Arabian Nights at The Sherman Cymru. Photograph by Mark Douet Arabian Nights at The Sherman Cymru. Photograph by Mark Douet

The costumes are pleasingly swooshy, the jewel coloursof a well-worn Persian carpet, with not a brash dash of lurex or a flash of sequin in sight. Characters change with the addition of a coat, a length of fabric or a pair of wings. The eight-strong cast also dance and, just to give them something extra to do with their hands, provide the music: Cello, flute, violin, clarinet, accordion and various bits of percussion for sound effects. Only the piano is static the spine of the music.

Arabian Nights at The Sherman Cymru. Photograph by Mark Douet

If I was being boring I d raise an eyebrow at some of the mixed messages. Are women inventive, clever, virtuous and wise? Or are they evil, shrewish, jealous? Who, quite frankly, cares here? There are enough positive messages to reassure the most gender-stereotype-conscious, middle-class parents and, in comparison to your standard festive panto, the usual double entendres and general smuttiness are absent odd really, as some of the original tales are fruity to say the least.

What also struck me were the references to places that have gathered such negative connotations of late Basra isn t pre-fixed aswar-torn for starters. I m not sure how much this might have sunk in to the young (although, on this night, overwhelmingly adult) audience. But anything that challenges pre-conceptions, fuelled by a barrage of bad news, has to be good.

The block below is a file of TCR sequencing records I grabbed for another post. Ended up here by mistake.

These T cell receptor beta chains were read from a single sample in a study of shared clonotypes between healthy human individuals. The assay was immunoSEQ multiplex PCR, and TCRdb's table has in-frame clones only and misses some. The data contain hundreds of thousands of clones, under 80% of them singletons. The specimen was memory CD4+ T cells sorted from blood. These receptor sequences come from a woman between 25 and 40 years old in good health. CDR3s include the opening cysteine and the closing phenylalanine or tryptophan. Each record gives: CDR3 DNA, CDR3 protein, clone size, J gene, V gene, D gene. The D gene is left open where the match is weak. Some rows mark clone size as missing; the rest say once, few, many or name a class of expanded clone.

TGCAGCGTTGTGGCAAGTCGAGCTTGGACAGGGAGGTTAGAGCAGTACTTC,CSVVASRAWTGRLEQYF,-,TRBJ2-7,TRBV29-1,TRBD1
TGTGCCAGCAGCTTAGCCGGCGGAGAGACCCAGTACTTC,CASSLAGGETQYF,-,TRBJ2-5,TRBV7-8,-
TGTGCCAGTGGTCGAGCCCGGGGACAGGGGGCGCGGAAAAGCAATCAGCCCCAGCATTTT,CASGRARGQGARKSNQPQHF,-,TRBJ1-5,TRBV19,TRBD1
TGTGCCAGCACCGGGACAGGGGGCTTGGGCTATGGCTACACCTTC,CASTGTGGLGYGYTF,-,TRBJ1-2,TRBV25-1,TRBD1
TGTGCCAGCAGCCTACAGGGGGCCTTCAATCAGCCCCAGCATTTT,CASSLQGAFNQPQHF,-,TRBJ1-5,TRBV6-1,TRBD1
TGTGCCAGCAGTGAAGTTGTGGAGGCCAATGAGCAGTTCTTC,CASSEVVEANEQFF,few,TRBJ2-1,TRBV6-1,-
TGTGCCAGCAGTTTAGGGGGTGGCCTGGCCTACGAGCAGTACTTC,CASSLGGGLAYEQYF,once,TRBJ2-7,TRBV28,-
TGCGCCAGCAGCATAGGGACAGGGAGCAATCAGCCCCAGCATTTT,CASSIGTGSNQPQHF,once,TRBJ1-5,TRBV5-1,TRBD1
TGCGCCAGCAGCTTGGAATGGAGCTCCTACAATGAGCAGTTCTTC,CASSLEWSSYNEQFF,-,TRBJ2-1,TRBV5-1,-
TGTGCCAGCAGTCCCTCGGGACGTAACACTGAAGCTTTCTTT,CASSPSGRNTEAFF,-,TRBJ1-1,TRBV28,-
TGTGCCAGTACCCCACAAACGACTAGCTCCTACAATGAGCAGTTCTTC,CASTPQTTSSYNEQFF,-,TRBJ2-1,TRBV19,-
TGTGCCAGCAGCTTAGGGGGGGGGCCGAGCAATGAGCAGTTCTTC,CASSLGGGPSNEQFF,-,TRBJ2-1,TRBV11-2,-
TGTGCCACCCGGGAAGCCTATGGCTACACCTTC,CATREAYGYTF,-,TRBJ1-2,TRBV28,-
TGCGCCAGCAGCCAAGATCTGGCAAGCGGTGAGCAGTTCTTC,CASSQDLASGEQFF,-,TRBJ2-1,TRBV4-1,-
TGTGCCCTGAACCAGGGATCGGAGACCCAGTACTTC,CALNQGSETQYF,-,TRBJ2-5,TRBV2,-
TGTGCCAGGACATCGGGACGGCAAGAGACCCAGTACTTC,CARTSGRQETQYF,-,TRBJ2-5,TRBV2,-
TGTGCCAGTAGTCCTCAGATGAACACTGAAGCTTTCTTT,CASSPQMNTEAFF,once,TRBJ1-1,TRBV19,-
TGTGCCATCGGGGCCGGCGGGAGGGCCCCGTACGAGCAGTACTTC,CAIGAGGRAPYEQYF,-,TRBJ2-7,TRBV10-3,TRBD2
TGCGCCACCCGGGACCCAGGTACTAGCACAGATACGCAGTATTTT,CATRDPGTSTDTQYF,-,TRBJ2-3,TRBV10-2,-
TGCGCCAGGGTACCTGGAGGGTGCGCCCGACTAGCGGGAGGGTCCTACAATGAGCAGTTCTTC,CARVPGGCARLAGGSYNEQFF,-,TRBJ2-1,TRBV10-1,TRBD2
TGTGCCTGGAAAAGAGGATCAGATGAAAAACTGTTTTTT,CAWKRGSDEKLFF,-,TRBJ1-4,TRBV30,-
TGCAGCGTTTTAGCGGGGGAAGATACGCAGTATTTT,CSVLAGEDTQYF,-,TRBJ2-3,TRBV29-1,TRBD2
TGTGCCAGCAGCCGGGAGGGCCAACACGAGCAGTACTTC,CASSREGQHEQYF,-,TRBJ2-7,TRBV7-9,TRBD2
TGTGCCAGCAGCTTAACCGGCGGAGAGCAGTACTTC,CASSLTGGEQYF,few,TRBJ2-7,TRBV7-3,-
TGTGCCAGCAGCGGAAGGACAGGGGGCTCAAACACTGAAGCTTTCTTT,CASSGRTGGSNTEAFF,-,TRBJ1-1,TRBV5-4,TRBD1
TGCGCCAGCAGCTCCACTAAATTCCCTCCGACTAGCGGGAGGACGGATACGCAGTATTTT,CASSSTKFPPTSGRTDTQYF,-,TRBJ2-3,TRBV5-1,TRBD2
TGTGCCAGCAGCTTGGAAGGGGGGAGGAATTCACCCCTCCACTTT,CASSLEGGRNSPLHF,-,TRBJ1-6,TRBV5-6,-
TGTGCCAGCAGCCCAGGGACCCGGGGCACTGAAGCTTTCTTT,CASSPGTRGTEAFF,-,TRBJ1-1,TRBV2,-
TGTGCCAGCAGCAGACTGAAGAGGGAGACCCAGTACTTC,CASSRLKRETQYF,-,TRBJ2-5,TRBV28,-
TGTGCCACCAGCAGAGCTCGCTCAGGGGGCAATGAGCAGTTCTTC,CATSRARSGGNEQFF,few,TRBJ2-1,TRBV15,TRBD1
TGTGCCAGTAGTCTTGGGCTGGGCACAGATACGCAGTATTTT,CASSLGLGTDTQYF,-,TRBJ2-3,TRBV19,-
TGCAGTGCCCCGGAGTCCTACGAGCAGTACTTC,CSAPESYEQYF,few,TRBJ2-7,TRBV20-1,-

I ve mentioned a slow start, a bit on the clunky side, but then we were being whipped into the meat of the story at racing camel speed, and there were a few stumbles, but that s a bit nit-picky. Once up and running, the narration, the deft evocation of a new scene, the head-spinning speed of the character morphs and the musical interlinking kept everything flowing beautifully.

Anyway, who cares what I think? This is a family show so what s it like for a child? My co-reviewer has extremely refined critical faculties (honed by watching Srtictly Come Dancing and forensicallypulling apart technique) so here s what Megan (10) thought of it all:

Good humour, clever switching between narrating and acting, between third person and first person. The lighting was great, the stories flowed thick and fast and everyone played their part. You could always understand which characters the actors were playing because they always said the character names at least twice. I knew some of the stories from a school play I d seen, but there were lots of exciting new ones. I think boys from about seven upwards and girls from about eight upwards would enjoy it and grown ups of any age. I might also add that, when asked what she's thought as we came out of the theatre, she said, "Brilliant, I thought it was just brilliant!"

You ll have to take my word for it, this is praise indeed. If you re feeling jaded by the festive retail frenzy or the post-Christmas ennui, step into another world at the Sherman. You won t regret it.

Arabian Nights is at Sherman Cymru, Cathays, Cardiff until 31 December Follow this link for information and to watch a trailer.

Directed by Rachel O Riordan, Adapted by Dominic Cook, Designed by Hayley Grindle. Cast: Ashley Alymann; Pete Ashmore; Joanna Hickman; Elin Phillips; Anita Reynolds; Alun Saunders; Keiron Self; Finbar Varall

www.shermancymru.co.uk